Trench Warfare Problems
I've been working through my research lately, and I've been fantasizing about how sublime it must have been to work through this research when the field was young. At times it feels awfully like trench warfare–lots of effort for little gain–and I've been going down different rabbit holes as a result of how stagnant my research has been feeling.
This idea that the problems now are harder to solve isn't new either. Contemporary physicists have long elided this problem of tedious trench warfare by splitting into sides: the string theorists, the einstein gravity people, and even when physicists don't divide themselves, worshipping at the altar of mathematics unites them. Moore's law is dying (or dead), previous innovators like Intel consistently screw up their transitions to <10nm while Apple eats their lunch, and software innovations like deep learning exist at the mercy of the hardware lottery–the coincidental matching of hardware and software determines the success of an idea, not the effectiveness of the idea itself. From the looks of it, the low hanging fruit has all been picked, and the problems are now exponentially harder (and therefore exponentially more expensive) to solve, leading to a feast-or-famine scenario between large, established players with huge war chests and small and nimble players hoping to exit with a buyout or become a large player on their own.
This applies to the job market as well. Dan Luu posits that developer compensation has become bimodal–split between the developers who occupy the FAANG-tier companies and those who exist in "normal" companies. Similar to lawyers, the higher compensated band begins to exhibit signs of credentialism, lawyers at major law firms rely on previous work experience and law school name, while software developers often tout their experience as an "ex-FAANG" programmer. This has led to a career moat of sorts: this type of credentialism makes it very difficult to break into the higher compensation band without having the social network to refer you in, which is why referrals at these companies (that allow you to bypass the muddled resume screen) are so desired.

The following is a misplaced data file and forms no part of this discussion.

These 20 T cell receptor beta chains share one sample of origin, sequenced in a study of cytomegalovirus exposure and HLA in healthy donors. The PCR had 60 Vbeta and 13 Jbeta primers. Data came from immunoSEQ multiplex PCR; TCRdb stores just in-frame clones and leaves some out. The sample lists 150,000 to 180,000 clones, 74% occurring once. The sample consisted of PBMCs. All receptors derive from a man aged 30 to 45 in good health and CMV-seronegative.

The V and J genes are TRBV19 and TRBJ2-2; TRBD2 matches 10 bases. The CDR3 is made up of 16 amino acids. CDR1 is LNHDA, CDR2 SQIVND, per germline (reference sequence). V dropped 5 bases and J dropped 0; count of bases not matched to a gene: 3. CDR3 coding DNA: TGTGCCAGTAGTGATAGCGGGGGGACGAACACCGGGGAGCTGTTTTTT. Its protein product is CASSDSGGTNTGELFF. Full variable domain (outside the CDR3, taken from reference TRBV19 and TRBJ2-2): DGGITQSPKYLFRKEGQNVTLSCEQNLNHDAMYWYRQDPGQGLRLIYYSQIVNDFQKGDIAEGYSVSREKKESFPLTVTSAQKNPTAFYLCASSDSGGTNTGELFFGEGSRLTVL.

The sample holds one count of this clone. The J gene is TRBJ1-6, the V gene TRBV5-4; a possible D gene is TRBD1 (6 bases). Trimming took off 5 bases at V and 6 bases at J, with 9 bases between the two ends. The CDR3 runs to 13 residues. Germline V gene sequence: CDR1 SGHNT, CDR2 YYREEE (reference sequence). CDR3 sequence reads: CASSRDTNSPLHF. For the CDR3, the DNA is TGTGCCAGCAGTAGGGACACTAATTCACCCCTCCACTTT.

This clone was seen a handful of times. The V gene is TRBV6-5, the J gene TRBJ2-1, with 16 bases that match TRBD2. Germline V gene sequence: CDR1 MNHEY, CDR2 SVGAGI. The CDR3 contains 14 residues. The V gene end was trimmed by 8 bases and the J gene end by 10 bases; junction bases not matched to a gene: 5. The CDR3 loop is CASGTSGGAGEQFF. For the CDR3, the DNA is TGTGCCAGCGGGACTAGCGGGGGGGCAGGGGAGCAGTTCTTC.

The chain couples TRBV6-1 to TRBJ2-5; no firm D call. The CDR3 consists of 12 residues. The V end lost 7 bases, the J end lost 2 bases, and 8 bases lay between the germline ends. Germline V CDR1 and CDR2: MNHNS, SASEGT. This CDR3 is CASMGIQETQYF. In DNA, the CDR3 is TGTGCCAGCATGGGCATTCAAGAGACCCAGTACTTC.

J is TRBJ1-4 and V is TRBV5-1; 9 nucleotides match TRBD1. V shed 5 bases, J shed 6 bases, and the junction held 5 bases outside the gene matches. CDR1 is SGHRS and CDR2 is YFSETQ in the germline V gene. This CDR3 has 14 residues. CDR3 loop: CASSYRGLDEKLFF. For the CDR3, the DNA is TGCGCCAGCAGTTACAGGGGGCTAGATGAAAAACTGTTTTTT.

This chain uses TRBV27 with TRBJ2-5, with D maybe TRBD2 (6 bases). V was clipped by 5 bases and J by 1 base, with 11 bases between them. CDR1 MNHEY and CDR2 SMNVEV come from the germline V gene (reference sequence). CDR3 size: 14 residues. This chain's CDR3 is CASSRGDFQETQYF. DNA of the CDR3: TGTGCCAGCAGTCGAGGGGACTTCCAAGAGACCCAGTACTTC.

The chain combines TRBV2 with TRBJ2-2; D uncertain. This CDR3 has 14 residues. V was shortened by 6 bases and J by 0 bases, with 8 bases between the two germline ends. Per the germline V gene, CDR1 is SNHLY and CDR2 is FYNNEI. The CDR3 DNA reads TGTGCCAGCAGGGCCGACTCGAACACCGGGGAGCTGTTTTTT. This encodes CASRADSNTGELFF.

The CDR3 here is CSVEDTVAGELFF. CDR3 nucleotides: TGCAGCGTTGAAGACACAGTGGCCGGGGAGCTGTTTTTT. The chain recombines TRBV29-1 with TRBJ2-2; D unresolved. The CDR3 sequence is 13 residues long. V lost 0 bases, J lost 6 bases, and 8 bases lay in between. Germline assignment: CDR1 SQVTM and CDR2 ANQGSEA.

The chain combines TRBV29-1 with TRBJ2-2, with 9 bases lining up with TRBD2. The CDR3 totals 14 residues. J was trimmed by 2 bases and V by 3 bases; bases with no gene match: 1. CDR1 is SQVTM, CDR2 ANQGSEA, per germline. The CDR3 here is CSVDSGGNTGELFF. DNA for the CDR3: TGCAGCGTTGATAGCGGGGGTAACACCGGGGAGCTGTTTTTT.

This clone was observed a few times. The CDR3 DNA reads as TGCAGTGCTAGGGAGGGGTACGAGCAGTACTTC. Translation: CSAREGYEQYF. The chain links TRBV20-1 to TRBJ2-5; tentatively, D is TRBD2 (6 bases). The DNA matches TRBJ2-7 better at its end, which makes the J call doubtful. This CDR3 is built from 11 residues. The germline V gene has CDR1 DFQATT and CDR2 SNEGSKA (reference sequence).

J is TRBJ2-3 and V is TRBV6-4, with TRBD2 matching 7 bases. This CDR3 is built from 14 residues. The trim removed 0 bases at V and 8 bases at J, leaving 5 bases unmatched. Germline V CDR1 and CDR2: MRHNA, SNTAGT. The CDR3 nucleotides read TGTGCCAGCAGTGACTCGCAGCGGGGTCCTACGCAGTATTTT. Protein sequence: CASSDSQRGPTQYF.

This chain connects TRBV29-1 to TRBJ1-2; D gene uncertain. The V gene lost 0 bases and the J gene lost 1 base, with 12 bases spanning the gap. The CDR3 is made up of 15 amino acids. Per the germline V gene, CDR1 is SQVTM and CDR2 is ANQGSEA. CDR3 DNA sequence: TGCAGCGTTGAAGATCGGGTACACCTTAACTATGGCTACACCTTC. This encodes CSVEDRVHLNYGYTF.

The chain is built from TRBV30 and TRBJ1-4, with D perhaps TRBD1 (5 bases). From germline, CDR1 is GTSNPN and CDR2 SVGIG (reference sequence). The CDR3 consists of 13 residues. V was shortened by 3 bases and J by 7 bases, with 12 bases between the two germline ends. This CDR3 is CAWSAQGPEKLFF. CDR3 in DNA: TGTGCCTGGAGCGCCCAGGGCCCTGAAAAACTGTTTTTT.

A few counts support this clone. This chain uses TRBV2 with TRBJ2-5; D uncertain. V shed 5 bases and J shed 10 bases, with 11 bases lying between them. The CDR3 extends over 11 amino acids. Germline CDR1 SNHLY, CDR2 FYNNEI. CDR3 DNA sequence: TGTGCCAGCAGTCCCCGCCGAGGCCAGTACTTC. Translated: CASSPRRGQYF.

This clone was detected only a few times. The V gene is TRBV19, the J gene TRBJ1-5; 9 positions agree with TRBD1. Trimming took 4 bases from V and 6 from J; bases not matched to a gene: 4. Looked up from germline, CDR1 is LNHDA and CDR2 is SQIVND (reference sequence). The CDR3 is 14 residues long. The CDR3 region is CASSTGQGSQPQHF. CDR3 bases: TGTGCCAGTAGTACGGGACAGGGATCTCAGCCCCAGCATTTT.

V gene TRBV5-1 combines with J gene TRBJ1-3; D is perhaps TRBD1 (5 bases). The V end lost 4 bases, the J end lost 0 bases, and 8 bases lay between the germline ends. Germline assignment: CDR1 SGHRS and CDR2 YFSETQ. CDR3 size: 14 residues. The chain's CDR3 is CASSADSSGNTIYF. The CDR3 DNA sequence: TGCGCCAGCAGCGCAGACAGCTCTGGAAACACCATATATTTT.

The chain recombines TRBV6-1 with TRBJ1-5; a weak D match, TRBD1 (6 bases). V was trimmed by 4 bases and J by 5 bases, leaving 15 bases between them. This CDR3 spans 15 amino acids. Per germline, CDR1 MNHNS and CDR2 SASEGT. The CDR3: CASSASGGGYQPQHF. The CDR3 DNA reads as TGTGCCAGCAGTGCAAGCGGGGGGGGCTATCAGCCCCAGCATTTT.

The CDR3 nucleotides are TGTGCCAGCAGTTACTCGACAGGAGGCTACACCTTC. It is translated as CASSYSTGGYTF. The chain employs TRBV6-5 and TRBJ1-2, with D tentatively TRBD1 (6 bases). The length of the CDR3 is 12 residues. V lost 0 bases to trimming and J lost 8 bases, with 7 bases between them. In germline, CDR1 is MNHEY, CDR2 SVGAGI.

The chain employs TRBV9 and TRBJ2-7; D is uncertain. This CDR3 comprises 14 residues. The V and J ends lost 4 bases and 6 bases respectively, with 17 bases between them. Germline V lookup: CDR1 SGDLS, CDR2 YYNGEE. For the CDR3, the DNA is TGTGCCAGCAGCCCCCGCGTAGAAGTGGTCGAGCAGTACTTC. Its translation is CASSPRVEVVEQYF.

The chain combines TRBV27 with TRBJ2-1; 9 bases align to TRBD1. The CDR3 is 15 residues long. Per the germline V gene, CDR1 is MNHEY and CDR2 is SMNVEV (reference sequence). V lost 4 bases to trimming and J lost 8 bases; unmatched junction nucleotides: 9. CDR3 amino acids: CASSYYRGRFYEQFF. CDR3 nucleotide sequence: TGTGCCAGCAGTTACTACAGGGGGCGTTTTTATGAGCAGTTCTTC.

In some ways, this is emblematic of our loss of clear, actionable information. James Bridle suggests that we're entering a new dark age, not because information is difficult to find, but rather because there's too much of it, and the data we have aren't good predictors of the future. The world is becoming more unstable at the same time we (both our computers and ourselves) explode with information. It's far easier to generate knowledge than interpret it, and it's even more difficult to validate. Academia is rife with this, we've prized knowledge production and accumulation while eschewing replication, like dragons who have acquired large golden coin hoards, only to find out later they are made of candy.
This is the essence of trench warfare problems: nothing is simple anymore. The proliferation of complexity means every gain is marginal, the battle lines shift only inches in the dirt with every piece of knowledge produced, consumed, or validated.
There's some benefits to this as well though. Because trenches don't move far, introductory level knowledge on any topic is extremely accessible. Each new researcher going to the trenches follows well defined paths, and the explosion of online guides, blog posting, and moocs are a autodiadect's dream. Even business use cases have sprung up around this knowledge proliferation: discoverability and learning to rank are among the most desired machine learning models today. For those wanting to get into a variety of different fields, there's no better time.